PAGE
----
43 fish within the ever shrinking days that they’re allowed to fish
44 and so it leads to capital stuffing and that seems like a major
45 problem with that approach.
47 MR. GILL: Taking Action 5, the ITEQ first, to my knowledge, the
48 ITEQ has never worked anywhere, although I don’t know that
1 exhaustively. I do not believe there’s been a successful ITEQ
2 to date and so it seems at this point reasonable to not put any
3 more effort into fleshing that out.
5 CHAIRMAN MINTON: You mean ITEQ, right?
7 MR. GILL: Yes, sir, ITEQ. In terms of the buyback program, for
8 similar reasons, that has been investigated and, as Ms. Morris
9 said, mentioned in one fashion and not well received and not any
10 further and it’s currently stalled. At this point, I think it’s
11 appropriate that we not do any further looking at that.
13 Clearly the APs have indicated a strong preference for the IFQ
14 variety, or perhaps some other un-fleshed out item at this
15 point, but I would concur in that motion.
17 CHAIRMAN MINTON: Thank you, Bob. Are there other comments?
18 Any objection to the motion? We’re going to move Item 2 and 5
19 into the Considered but Rejected.
21 That takes us back to Item 1 then. I guess we’ll have three
22 items left here on the possible alternatives or actions. Does
23 the group want a little more staff discussion of what they
24 talked about with the latent permit and what all is entailed in
25 that? Assane or Stu, could you go into that a little bit
26 further and kind of give us a little better discussion on what’s
27 involved with all the latent permits?
29 DR. DIAGNE: With the latent permits, fundamentally, the latent
30 permit elimination does not change or does not affect the
31 incentive structure in the fishery. In a nutshell, that’s what
32 it is. If we buy out or eliminate latent permits, whoever is
33 left in the fishery still faces the same incentive to be as
34 competitive as he or she can.
36 You can go get a bigger boat, more gear, a bigger engine and so
37 forth and in terms of effective effort, you will not have
38 reduced anything. You will end up exactly where you started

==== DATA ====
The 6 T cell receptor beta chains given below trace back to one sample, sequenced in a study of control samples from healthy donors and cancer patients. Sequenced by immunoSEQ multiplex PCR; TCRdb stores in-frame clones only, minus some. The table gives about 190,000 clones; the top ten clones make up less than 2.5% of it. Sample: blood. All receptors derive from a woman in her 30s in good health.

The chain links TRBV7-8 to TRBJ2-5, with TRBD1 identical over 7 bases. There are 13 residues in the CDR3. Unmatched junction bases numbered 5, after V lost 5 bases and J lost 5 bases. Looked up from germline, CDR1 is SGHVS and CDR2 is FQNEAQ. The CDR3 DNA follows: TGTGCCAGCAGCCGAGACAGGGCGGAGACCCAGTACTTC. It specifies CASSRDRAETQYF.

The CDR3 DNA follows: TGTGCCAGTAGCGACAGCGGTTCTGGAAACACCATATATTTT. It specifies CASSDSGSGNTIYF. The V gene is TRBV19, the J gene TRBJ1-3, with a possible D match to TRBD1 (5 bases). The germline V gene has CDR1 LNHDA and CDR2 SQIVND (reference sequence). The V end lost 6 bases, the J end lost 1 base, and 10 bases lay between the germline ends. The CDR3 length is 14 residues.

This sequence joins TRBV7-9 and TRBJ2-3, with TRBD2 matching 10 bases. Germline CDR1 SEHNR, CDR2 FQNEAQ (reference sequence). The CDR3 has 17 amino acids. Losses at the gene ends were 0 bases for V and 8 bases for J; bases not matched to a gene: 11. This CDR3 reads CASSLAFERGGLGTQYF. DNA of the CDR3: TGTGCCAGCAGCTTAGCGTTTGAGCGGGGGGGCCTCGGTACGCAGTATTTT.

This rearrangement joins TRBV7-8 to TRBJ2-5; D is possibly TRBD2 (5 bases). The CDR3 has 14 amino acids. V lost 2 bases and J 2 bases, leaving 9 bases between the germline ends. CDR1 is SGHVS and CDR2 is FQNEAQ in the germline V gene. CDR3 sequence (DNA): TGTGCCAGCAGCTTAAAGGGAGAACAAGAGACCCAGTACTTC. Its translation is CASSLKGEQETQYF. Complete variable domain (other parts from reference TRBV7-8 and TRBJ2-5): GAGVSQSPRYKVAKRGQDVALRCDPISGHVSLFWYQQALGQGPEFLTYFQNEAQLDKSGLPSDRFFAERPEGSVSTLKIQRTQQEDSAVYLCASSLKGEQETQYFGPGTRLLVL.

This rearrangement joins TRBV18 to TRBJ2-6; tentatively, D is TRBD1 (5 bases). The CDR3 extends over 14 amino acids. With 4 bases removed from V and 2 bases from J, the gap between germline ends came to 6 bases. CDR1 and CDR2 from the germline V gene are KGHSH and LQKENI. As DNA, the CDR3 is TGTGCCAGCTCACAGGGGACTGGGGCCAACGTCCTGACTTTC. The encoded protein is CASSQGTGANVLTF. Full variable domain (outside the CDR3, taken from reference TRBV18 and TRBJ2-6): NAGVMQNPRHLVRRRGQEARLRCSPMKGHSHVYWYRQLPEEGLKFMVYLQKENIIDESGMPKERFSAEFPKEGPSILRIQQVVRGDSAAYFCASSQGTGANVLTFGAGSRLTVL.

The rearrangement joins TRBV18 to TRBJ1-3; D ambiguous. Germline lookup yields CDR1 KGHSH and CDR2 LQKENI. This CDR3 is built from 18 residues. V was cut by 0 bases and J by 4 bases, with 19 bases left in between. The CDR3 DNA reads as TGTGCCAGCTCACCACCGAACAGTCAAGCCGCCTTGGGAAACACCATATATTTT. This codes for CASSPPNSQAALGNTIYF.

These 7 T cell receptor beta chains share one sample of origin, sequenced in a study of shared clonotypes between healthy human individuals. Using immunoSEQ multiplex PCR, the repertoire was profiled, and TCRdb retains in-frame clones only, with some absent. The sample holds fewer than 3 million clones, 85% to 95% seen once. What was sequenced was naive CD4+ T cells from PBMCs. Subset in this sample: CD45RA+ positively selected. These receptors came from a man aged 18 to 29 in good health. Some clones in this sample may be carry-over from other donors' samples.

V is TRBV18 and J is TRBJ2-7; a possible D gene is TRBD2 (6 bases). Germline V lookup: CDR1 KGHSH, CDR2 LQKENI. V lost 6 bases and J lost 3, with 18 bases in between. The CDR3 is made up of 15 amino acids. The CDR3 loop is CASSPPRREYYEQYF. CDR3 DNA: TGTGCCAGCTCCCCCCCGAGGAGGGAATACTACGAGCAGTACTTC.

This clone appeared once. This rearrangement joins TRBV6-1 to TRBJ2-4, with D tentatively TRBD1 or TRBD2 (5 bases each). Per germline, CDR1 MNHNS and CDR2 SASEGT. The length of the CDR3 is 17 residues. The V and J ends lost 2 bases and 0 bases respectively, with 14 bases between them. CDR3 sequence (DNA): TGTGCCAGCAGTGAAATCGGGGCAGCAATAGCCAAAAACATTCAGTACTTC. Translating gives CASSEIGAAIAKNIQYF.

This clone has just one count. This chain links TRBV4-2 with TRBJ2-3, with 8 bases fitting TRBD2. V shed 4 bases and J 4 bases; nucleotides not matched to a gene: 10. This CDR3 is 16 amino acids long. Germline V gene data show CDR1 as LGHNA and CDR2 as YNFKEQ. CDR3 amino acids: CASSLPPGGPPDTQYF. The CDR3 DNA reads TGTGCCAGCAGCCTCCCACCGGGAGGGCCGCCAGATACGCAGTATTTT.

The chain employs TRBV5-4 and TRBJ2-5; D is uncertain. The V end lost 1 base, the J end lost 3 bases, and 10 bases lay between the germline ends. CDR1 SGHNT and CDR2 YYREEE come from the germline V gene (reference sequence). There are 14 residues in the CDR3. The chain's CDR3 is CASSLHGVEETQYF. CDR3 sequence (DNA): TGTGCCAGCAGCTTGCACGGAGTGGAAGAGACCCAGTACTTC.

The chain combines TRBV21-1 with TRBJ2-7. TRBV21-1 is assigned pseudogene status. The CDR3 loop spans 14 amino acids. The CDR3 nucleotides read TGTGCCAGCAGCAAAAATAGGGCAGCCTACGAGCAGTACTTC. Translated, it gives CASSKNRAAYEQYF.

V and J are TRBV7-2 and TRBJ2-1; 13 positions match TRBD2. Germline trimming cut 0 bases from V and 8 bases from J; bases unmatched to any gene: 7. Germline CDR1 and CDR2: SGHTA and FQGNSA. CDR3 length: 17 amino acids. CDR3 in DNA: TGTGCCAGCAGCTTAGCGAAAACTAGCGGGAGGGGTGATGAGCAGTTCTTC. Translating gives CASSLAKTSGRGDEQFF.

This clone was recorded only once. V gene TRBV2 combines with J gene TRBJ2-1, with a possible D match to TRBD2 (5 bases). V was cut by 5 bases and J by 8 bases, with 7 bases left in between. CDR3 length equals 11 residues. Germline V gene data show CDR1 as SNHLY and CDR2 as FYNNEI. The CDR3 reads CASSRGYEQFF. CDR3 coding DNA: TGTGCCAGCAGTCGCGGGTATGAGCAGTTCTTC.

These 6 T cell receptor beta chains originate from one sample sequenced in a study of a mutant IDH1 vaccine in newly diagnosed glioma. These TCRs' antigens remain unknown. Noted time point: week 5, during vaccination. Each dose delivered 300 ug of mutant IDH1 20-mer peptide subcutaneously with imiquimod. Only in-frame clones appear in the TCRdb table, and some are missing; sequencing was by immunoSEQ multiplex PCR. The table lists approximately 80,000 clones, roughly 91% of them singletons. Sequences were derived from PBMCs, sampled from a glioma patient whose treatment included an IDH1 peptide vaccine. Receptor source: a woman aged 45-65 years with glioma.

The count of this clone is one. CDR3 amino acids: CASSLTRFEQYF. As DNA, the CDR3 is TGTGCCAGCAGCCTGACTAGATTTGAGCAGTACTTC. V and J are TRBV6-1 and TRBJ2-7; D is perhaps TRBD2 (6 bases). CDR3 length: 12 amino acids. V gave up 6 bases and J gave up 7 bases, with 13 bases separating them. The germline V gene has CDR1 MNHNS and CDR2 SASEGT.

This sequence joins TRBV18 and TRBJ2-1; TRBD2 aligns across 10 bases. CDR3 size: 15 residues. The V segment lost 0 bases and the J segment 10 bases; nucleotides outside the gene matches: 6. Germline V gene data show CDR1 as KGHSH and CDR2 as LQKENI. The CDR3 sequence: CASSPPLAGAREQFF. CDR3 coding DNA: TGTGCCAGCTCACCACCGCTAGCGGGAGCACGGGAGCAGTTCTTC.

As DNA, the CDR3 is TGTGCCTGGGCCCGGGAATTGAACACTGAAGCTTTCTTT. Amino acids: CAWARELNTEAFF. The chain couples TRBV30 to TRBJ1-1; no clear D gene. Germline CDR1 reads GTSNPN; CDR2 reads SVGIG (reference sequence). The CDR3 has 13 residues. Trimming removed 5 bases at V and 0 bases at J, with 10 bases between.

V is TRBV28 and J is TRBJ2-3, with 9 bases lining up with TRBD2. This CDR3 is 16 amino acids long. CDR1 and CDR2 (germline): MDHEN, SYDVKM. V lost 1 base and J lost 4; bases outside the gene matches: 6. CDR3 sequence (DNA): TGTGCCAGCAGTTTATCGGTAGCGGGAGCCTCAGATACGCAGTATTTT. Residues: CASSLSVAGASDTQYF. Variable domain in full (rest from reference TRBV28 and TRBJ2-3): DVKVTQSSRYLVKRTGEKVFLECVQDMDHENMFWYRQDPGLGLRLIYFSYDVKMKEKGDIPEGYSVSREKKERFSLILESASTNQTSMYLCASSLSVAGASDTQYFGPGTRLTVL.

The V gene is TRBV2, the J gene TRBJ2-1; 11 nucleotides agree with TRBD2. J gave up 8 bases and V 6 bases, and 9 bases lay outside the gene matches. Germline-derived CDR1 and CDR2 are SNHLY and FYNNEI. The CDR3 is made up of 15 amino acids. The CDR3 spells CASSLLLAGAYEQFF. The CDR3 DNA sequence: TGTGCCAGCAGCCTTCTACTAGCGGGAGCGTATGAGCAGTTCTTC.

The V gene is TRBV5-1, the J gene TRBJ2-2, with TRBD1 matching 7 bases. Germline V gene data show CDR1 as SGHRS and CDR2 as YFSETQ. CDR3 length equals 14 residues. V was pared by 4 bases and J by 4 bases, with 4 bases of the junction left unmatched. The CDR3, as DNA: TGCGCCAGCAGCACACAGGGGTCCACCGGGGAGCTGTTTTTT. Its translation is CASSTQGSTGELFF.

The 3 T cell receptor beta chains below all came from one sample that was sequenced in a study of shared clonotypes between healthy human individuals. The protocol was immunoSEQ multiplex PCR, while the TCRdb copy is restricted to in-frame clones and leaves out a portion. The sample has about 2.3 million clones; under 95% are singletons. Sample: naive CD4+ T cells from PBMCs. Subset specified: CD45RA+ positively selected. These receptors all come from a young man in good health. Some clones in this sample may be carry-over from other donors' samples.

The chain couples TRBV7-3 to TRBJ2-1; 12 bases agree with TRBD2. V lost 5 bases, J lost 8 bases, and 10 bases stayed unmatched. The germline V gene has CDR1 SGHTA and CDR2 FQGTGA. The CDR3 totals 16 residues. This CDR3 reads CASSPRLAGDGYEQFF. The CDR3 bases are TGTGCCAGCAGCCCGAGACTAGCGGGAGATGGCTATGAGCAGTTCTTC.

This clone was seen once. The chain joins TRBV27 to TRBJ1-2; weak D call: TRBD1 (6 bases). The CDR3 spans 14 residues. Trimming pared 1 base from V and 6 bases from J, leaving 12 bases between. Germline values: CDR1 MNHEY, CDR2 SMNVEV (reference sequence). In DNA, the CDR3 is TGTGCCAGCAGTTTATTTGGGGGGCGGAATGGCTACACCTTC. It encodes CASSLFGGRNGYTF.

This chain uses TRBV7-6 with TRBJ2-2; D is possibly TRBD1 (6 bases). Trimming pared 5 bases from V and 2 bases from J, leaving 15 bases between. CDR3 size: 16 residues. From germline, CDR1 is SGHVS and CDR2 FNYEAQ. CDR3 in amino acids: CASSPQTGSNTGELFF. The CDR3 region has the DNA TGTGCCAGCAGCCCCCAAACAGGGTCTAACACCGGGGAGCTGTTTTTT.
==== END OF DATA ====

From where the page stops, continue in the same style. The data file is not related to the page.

39 from, with fewer participants that’s true, but each one of them
40 will fish harder and basically, that will go back to one of the
41 points that Ms. Morris just made when she was talking about
42 transferable effort quota.
44 The AP realized that the elimination of latent permits will not
45 impact the incentive structure prevailing in the fishery and
46 that is the major reason why this is not a great option and that
47 they rated it unfavorable.
1 CHAIRMAN MINTON: They also left it as not -- They didn’t give
2 us a recommendation to eliminate it.
4 DR. DIAGNE: They rated it unfavorable and they indicated their
5 preferred course of action and so I do not know --
7 MR. GILL: It seems to me that Action 1 and Action 3 need to
8 remain in the document, however we regard them as an alternative
9 to the IFQ action, just to satisfy the requirements for looking
10 at alternatives. They may not be highly desired, but on the
11 other hand, we need to look at them and consider them and have
12 something in place in case the IFQ is not passed.
14 CHAIRMAN MINTON: Another thing, Bob, is they may also give us
15 an additional alternative, not just in terms of a separate
16 program, but maybe weave some of this into the ITQ program
17 itself, so that it may be useful for us. I kind of think we
18 should leave it alone and have staff further develop it, but
19 obviously it’s not -- We’ve got experiences to know that a
20 straight buyout or something like that won’t work.
22 MR. GILL: One of the concerns that I have is that if the
23 referendum IFQ fails, the way the document is currently